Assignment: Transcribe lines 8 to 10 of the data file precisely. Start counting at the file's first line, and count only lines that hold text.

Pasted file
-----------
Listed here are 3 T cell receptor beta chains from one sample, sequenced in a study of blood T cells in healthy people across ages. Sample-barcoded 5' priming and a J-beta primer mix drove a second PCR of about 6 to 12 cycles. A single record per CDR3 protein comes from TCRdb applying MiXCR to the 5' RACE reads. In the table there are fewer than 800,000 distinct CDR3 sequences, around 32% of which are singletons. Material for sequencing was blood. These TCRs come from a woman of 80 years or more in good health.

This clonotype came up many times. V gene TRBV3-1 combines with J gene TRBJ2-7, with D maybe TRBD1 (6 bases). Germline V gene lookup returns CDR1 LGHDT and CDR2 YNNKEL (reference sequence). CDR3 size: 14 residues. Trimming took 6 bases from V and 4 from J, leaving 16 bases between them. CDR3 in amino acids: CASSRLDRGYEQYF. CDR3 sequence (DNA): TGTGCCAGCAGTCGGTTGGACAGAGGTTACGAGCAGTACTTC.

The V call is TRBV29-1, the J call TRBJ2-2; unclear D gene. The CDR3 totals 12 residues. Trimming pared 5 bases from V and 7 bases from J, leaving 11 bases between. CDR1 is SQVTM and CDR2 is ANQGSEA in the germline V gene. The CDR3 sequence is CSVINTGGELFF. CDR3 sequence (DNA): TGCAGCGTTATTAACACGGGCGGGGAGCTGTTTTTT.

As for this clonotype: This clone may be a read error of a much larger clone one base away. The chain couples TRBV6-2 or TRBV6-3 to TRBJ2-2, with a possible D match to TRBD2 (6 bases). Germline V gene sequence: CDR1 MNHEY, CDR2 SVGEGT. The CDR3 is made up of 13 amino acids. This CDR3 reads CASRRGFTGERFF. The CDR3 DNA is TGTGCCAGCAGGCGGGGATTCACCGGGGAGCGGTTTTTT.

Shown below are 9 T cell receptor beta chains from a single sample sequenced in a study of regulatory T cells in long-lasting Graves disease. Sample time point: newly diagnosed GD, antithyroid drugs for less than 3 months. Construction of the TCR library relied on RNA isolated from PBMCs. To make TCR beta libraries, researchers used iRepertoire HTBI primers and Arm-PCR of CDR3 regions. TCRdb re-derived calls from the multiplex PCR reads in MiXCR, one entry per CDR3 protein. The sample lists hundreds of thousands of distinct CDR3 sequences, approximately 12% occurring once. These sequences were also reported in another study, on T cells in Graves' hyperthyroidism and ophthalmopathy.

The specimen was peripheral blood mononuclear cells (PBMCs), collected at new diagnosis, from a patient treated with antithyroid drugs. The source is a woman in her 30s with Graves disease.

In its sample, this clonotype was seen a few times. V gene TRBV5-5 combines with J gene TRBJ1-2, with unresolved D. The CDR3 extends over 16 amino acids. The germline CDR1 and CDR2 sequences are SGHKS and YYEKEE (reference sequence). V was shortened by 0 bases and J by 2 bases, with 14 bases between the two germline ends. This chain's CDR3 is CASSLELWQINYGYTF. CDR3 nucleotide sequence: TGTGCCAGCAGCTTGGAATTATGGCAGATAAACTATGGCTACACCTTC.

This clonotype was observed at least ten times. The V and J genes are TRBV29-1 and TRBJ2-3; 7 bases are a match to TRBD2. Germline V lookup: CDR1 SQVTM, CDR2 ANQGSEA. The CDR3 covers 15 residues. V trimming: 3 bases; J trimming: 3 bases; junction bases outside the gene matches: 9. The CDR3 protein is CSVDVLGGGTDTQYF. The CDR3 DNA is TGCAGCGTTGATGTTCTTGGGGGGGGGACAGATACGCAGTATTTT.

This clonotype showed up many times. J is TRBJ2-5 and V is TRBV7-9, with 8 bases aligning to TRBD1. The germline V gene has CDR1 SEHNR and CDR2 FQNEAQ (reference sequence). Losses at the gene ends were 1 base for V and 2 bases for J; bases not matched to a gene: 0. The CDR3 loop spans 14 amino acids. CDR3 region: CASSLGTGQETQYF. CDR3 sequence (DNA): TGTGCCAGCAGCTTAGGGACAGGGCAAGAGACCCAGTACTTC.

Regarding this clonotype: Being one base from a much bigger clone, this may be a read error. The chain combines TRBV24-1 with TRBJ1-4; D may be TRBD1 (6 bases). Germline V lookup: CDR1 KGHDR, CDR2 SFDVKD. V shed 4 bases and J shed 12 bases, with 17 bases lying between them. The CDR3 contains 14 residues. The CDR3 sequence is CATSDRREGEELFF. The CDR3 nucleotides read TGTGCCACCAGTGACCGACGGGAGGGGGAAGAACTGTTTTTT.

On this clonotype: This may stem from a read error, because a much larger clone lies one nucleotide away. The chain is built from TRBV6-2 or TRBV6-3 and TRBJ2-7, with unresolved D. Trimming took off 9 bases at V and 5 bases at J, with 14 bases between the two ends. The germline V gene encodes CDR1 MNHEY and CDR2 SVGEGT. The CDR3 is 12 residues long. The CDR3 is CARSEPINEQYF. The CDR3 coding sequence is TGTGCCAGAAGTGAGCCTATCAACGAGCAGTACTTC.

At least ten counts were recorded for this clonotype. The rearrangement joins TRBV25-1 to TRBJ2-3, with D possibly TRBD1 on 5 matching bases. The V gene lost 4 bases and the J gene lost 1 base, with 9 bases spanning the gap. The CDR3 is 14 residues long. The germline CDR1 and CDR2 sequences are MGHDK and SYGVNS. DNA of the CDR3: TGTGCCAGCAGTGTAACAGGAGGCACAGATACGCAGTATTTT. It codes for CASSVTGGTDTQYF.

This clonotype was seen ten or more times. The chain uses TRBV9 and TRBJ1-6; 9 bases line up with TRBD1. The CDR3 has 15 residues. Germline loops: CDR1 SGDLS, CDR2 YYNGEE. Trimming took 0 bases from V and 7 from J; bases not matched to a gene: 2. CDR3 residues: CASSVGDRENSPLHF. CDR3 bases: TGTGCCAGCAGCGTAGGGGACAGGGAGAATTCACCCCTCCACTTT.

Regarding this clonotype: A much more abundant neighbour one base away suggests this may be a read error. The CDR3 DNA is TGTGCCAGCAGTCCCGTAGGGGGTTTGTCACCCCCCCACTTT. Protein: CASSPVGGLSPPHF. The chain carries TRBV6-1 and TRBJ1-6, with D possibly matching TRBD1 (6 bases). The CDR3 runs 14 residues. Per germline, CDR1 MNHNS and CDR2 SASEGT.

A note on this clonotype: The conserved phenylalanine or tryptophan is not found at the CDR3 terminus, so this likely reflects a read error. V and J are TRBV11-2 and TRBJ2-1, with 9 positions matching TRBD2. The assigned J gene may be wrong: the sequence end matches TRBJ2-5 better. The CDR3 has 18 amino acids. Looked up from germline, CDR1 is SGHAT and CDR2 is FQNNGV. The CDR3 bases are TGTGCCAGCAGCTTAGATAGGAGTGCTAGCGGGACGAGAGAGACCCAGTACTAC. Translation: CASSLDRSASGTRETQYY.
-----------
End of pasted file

This clonotype was observed at least ten times. The V and J genes are TRBV29-1 and TRBJ2-3; 7 bases are a match to TRBD2. Germline V lookup: CDR1 SQVTM, CDR2 ANQGSEA. The CDR3 covers 15 residues. V trimming: 3 bases; J trimming: 3 bases; junction bases outside the gene matches: 9. The CDR3 protein is CSVDVLGGGTDTQYF. The CDR3 DNA is TGCAGCGTTGATGTTCTTGGGGGGGGGACAGATACGCAGTATTTT.

This clonotype showed up many times. J is TRBJ2-5 and V is TRBV7-9, with 8 bases aligning to TRBD1. The germline V gene has CDR1 SEHNR and CDR2 FQNEAQ (reference sequence). Losses at the gene ends were 1 base for V and 2 bases for J; bases not matched to a gene: 0. The CDR3 loop spans 14 amino acids. CDR3 region: CASSLGTGQETQYF. CDR3 sequence (DNA): TGTGCCAGCAGCTTAGGGACAGGGCAAGAGACCCAGTACTTC.

Regarding this clonotype: Being one base from a much bigger clone, this may be a read error. The chain combines TRBV24-1 with TRBJ1-4; D may be TRBD1 (6 bases). Germline V lookup: CDR1 KGHDR, CDR2 SFDVKD. V shed 4 bases and J shed 12 bases, with 17 bases lying between them. The CDR3 contains 14 residues. The CDR3 sequence is CATSDRREGEELFF. The CDR3 nucleotides read TGTGCCACCAGTGACCGACGGGAGGGGGAAGAACTGTTTTTT.